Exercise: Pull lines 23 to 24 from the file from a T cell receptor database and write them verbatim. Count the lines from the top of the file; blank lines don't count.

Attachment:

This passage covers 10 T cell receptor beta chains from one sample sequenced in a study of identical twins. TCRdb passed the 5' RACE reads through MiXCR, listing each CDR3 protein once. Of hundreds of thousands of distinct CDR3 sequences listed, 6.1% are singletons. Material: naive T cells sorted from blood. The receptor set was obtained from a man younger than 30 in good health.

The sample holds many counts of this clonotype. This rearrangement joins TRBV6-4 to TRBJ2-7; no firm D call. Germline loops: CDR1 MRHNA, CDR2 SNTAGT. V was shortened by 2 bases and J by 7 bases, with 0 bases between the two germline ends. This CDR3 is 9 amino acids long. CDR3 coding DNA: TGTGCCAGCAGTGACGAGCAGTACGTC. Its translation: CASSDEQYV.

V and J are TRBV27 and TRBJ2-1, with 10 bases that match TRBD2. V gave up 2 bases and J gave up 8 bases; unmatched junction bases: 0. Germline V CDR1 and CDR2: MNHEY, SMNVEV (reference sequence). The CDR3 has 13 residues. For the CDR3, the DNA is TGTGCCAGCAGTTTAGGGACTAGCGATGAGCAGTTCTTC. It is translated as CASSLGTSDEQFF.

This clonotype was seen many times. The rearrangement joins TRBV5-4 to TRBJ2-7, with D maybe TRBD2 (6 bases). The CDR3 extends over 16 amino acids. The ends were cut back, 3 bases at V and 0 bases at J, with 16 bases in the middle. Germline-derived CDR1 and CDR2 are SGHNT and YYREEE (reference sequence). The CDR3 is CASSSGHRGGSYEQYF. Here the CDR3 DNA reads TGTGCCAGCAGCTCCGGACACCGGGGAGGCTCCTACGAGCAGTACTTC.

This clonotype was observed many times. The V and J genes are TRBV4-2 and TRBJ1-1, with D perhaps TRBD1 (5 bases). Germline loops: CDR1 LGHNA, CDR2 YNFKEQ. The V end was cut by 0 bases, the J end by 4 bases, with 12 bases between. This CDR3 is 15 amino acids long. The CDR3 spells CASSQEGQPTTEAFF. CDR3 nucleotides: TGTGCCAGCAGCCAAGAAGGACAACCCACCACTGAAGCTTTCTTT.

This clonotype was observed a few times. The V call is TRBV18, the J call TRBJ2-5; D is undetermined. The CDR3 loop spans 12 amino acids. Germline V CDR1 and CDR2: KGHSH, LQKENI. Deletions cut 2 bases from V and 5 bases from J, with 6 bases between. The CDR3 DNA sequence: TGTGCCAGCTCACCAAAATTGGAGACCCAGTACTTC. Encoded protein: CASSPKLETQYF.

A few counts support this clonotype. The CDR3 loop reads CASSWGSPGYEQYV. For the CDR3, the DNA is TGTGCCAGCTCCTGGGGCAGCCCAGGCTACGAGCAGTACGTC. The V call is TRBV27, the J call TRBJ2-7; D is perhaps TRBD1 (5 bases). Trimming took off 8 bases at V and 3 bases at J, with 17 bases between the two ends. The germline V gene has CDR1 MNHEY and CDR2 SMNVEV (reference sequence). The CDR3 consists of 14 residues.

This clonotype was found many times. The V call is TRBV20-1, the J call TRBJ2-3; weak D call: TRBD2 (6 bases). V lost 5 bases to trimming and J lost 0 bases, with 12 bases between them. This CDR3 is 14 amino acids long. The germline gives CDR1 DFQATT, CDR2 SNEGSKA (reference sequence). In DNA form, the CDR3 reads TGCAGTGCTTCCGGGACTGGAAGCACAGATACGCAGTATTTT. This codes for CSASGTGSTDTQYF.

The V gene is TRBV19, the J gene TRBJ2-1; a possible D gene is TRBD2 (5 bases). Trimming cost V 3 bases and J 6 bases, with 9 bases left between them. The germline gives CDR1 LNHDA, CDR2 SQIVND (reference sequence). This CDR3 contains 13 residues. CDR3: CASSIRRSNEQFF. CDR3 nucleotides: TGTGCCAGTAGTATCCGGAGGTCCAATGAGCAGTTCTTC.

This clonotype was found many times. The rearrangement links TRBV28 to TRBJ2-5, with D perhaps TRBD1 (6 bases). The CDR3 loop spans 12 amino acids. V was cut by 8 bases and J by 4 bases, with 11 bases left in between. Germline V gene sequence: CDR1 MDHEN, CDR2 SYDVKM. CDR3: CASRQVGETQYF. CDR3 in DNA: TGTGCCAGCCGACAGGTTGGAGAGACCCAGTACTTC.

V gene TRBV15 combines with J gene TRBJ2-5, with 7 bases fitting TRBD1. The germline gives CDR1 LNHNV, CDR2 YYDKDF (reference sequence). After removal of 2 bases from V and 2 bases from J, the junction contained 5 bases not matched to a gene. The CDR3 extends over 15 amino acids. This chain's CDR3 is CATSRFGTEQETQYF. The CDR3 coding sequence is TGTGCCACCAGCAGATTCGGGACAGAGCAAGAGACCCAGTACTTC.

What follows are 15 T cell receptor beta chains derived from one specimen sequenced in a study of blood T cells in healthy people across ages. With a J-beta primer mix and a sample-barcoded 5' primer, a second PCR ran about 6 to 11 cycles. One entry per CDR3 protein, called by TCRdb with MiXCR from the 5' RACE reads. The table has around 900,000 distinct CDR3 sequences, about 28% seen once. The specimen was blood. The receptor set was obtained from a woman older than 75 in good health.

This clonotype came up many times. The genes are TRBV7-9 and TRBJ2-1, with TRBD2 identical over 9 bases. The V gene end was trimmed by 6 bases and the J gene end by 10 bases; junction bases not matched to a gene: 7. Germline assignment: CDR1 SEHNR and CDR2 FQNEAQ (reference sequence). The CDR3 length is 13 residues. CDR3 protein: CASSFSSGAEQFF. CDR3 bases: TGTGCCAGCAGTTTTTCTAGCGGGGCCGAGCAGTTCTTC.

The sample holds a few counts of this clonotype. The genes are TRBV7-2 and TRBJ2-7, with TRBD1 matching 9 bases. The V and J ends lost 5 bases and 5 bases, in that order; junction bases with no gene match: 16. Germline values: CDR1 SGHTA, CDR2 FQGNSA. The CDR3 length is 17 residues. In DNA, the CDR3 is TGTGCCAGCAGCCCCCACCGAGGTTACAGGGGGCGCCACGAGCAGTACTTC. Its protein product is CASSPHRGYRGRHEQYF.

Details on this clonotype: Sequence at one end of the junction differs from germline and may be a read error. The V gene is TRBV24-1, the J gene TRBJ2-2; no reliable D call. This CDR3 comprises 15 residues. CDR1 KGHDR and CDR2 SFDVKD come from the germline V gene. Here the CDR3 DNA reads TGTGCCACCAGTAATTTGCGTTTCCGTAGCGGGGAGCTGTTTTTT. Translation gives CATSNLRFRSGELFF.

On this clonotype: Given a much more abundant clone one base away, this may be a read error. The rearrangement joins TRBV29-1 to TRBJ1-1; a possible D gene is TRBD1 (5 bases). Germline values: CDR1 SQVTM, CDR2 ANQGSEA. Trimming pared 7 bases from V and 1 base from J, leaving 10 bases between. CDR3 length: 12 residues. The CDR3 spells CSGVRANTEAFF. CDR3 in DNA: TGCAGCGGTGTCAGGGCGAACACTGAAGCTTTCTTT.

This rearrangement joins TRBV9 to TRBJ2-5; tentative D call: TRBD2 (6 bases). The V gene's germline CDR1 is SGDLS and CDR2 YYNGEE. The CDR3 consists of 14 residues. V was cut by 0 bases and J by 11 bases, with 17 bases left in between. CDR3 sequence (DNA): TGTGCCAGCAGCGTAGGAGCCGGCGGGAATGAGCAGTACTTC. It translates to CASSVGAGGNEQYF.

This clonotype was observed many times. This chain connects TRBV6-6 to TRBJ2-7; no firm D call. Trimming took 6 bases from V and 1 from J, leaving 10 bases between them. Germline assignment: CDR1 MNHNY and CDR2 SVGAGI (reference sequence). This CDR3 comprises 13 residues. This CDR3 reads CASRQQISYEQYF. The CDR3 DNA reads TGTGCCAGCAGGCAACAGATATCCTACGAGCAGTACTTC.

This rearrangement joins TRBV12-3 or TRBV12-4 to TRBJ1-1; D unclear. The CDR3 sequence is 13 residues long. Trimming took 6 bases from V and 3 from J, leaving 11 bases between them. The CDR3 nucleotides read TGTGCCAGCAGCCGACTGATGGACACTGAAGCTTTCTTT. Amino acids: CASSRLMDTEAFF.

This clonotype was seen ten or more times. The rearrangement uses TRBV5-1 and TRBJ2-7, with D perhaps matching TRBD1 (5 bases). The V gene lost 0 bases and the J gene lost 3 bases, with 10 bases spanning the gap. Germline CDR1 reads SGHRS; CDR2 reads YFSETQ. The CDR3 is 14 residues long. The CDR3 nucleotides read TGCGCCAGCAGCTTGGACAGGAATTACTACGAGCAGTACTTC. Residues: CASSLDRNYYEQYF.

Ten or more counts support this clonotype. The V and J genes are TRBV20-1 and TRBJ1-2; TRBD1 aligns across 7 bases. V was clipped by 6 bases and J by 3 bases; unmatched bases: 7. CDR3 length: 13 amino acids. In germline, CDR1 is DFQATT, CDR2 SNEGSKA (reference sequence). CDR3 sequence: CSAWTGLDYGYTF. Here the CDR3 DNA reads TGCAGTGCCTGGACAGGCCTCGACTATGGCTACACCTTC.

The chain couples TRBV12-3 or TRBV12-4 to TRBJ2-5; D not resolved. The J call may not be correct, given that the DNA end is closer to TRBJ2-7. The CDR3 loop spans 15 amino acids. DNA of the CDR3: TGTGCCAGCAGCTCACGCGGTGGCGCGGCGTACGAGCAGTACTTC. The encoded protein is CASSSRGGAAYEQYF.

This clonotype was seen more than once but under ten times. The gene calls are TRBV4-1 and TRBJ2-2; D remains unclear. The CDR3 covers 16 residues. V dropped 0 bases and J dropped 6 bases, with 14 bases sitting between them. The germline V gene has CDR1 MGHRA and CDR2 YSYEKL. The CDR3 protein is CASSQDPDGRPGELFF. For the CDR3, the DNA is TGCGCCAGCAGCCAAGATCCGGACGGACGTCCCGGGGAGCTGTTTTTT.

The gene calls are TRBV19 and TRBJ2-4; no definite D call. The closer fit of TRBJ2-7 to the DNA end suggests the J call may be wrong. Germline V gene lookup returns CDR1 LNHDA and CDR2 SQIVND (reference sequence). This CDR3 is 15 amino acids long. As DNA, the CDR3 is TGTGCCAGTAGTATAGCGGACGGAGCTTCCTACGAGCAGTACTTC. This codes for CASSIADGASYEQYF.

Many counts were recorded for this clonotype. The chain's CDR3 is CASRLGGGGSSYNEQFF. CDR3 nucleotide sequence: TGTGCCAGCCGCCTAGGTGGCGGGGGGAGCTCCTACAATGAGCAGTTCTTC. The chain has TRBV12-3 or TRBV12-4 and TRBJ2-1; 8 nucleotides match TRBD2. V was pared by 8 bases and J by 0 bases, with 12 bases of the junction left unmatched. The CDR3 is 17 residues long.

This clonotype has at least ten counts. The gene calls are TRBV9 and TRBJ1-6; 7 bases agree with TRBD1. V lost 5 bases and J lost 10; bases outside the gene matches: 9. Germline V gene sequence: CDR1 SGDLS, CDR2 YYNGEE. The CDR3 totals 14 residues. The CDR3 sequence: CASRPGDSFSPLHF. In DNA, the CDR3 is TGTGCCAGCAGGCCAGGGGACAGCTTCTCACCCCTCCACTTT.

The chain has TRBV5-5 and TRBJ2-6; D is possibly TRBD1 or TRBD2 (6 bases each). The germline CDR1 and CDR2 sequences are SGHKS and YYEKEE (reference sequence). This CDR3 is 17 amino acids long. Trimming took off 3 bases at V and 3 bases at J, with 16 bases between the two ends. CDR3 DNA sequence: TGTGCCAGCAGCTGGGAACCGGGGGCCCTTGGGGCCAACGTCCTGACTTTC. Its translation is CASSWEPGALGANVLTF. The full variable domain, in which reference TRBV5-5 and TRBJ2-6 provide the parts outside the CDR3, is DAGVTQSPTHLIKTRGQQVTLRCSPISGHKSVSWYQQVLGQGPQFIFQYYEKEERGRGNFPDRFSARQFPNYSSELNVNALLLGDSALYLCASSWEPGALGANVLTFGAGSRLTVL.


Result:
This clonotype was seen more than once but under ten times. The gene calls are TRBV4-1 and TRBJ2-2; D remains unclear. The CDR3 covers 16 residues. V dropped 0 bases and J dropped 6 bases, with 14 bases sitting between them. The germline V gene has CDR1 MGHRA and CDR2 YSYEKL. The CDR3 protein is CASSQDPDGRPGELFF. For the CDR3, the DNA is TGCGCCAGCAGCCAAGATCCGGACGGACGTCCCGGGGAGCTGTTTTTT.

The gene calls are TRBV19 and TRBJ2-4; no definite D call. The closer fit of TRBJ2-7 to the DNA end suggests the J call may be wrong. Germline V gene lookup returns CDR1 LNHDA and CDR2 SQIVND (reference sequence). This CDR3 is 15 amino acids long. As DNA, the CDR3 is TGTGCCAGTAGTATAGCGGACGGAGCTTCCTACGAGCAGTACTTC. This codes for CASSIADGASYEQYF.